I'm glad I knew the course and could make a plan. The first mile has 3 steep hills, the third of which is quite long. I knew if I could make it over that last hill without a stomach cramp I could speed up later. I also knew that my #1 biggest enemy is my own negative mental chatter. I've tried replacing it with positive affirmations, power words, ANYTHING and failed. This time I tried just counting my footsteps until I was out of the danger zone. It was perfect. I think it worked for me because it took a decent amount of concentration to run and count that fast. Also, counting is continuous, so there was no chance for the mean monologue to start up again. I came up over the third hill and felt just barely on the safe side of no stomach cramps. Just a little further was mile 1 and the water table. The mile clock said 12 minutes, which I knew was good because it took about a minute for me to get to the line. That put me at about 11 minutes and I knew I had a lot left in me. I also had to re-tie my sneakers. I'm seriously a little crazy about this. They were too loose and I was losing support, but it doesn't take much to make them too tight either. I had relaced 3 or 4 time before the start and had a feeling I wouldn't be happy. I ended up with them a little tighter than I'd like, but it was less annoying than the sliding feeling of before. Off I went! Mile two is out and back. You run a slight downhill and then a gradual uphill for half a mile, and then turn around and run back down and back up. Part of the way back up is mile 2. I felt okay but really tired. I walked for about 10 seconds at the water stop to drink and get my head together and then started running again. I haven't managed to be able to run and drink without getting stomach cramps. If it's cold out, I may even just skip water in the 5K altogether. At this point I was really happy there was only about a mile left! I was now 21 minutes and change in, so I covered mile 2 in about 10:30. Mile 3 was tough. I forgot that the uphill extended further than I remembered and I was dragging. I just started counting again and moving my legs as fast as I could. I wasn't worried about cramps at this point because I knew I had less than 10 minutes to deal with it. Of course I got one immediately! I ran as fast as I could for the last 10th of a mile and saw the clock somewhere around 34 when I finished. My trainer and I both wanted a sub 34 and I was pretty sure when I got my official time from the timing tag it would be. I was already so happy because I accomplished a couple of things. I did not allow negative chatter. I chose to push myself and be uncomfortable to reach a goal. I guessed I beat my best on that course by about 5 minutes and was only short of my PR by about a minute. That PR was on an absolutely flat dirt road and it was cold out (I'm much better in the cold). I ended the race feeling like I couldn't have done more. THAT has NEVER happened!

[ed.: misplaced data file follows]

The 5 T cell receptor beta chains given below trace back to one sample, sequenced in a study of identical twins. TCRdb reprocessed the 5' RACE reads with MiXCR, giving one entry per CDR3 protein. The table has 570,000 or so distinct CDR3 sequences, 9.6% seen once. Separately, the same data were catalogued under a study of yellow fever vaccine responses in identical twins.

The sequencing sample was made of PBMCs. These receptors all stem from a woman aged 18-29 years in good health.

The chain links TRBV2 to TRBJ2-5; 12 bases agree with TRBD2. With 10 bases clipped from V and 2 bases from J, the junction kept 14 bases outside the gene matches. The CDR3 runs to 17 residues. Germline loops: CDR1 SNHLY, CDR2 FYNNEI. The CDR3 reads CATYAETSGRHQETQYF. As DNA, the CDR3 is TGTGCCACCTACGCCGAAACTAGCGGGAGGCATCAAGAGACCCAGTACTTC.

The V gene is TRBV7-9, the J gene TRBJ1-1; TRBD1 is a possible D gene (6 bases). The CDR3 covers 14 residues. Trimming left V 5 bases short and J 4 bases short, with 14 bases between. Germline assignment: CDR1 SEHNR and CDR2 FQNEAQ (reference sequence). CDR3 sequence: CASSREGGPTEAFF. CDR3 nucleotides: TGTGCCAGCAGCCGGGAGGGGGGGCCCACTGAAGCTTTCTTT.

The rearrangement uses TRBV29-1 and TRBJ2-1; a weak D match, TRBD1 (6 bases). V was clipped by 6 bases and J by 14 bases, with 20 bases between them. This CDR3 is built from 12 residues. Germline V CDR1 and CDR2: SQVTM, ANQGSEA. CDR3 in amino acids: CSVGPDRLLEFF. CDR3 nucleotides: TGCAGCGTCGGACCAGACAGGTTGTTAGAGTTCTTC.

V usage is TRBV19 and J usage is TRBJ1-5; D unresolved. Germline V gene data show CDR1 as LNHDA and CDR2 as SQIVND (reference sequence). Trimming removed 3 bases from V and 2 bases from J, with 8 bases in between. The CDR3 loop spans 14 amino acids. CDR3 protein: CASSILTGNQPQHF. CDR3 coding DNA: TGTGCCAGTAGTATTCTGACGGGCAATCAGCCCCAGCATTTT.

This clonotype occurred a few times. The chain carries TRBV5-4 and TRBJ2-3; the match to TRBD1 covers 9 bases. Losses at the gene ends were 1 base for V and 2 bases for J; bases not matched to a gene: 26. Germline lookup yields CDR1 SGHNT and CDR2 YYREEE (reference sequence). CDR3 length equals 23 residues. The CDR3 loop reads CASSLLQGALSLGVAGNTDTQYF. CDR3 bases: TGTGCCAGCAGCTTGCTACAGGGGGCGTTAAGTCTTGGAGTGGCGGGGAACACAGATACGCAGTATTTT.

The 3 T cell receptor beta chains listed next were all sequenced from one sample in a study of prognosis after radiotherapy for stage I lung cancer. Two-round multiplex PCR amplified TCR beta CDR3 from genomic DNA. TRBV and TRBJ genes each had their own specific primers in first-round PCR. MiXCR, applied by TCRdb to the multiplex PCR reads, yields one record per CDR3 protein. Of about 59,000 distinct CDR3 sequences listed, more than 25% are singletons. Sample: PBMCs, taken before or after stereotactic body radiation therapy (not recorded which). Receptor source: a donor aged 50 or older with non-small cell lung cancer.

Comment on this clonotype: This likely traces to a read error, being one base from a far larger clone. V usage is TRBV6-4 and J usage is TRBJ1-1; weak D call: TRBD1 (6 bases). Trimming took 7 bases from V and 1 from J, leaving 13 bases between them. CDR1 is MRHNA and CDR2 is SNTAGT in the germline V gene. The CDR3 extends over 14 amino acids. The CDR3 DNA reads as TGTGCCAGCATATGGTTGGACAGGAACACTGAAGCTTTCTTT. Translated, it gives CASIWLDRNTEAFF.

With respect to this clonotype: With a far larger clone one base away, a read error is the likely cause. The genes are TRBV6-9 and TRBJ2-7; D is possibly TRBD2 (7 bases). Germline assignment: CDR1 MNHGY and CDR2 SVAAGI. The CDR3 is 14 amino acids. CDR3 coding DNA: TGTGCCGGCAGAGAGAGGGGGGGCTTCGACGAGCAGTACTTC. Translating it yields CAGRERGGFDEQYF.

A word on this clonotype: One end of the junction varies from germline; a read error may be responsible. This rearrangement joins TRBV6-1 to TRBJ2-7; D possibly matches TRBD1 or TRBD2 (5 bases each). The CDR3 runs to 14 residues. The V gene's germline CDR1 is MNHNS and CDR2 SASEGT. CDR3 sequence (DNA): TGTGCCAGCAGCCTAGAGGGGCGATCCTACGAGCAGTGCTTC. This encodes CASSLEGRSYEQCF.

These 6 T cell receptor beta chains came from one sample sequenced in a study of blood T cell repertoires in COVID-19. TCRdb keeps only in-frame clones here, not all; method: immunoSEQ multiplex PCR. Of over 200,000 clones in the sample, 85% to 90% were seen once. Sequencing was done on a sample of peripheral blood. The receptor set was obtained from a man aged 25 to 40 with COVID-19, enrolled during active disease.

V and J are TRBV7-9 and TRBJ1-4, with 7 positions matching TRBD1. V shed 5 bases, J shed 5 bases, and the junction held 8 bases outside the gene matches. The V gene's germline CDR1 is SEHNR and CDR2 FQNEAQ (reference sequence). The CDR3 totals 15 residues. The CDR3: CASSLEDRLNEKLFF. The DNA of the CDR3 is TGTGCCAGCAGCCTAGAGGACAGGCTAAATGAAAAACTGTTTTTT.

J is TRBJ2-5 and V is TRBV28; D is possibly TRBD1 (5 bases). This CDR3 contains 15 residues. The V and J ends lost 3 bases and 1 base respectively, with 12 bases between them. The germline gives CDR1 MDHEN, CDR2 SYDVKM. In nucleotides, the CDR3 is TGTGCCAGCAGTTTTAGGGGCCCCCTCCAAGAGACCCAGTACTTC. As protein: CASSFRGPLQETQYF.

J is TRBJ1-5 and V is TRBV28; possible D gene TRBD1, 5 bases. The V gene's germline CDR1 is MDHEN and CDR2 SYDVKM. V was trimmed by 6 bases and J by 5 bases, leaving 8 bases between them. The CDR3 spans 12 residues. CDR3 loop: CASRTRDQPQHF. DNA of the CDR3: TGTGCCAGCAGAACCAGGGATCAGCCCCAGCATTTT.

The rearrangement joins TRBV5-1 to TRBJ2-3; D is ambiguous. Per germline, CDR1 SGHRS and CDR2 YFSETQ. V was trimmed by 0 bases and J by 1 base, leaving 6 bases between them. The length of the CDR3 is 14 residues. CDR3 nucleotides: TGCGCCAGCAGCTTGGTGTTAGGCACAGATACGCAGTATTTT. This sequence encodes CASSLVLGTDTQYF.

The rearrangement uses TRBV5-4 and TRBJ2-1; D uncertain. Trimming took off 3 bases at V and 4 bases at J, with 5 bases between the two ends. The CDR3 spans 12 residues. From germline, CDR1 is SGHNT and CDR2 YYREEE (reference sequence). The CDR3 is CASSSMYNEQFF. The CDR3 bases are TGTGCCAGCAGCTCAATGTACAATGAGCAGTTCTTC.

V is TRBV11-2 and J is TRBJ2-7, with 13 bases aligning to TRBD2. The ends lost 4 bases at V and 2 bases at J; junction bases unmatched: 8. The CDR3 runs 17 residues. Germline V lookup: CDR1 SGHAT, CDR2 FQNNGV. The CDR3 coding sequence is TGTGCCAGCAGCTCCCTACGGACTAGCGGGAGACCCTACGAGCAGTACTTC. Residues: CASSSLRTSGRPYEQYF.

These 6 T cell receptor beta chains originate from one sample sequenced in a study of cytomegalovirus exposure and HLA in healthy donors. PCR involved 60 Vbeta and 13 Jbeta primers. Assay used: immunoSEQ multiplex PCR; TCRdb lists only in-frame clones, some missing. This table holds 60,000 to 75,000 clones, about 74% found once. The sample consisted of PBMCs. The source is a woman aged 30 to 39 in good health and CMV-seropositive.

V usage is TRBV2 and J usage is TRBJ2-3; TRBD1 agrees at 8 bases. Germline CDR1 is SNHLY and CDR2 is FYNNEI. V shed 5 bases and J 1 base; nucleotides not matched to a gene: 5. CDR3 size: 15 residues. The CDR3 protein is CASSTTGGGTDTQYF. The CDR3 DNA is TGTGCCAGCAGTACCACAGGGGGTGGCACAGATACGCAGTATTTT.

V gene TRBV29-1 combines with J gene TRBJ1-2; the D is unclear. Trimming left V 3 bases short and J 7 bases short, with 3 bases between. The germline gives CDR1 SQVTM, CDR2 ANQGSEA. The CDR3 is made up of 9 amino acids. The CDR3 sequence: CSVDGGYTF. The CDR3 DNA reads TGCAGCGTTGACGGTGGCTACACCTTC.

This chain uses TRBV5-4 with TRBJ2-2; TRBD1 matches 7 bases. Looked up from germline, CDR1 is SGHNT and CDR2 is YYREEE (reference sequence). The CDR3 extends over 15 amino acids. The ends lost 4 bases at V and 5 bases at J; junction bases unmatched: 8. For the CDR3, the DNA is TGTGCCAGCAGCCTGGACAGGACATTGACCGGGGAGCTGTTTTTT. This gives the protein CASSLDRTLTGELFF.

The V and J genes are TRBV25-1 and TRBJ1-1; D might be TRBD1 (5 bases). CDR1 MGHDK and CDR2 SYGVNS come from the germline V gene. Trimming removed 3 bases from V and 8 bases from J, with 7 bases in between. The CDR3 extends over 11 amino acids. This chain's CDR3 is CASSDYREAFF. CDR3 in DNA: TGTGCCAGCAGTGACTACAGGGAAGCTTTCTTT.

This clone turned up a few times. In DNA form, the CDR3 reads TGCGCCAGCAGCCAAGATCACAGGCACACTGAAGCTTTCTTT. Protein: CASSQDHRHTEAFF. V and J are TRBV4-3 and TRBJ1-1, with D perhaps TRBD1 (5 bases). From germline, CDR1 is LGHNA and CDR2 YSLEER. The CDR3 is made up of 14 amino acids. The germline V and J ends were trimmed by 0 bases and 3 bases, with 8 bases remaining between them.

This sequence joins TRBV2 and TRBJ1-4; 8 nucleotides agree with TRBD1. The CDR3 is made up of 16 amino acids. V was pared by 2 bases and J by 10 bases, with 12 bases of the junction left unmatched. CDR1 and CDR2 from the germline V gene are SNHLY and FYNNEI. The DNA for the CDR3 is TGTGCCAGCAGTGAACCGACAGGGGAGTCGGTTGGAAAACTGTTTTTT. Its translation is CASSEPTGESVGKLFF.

My official time was 33:38 and a 10:50 pace.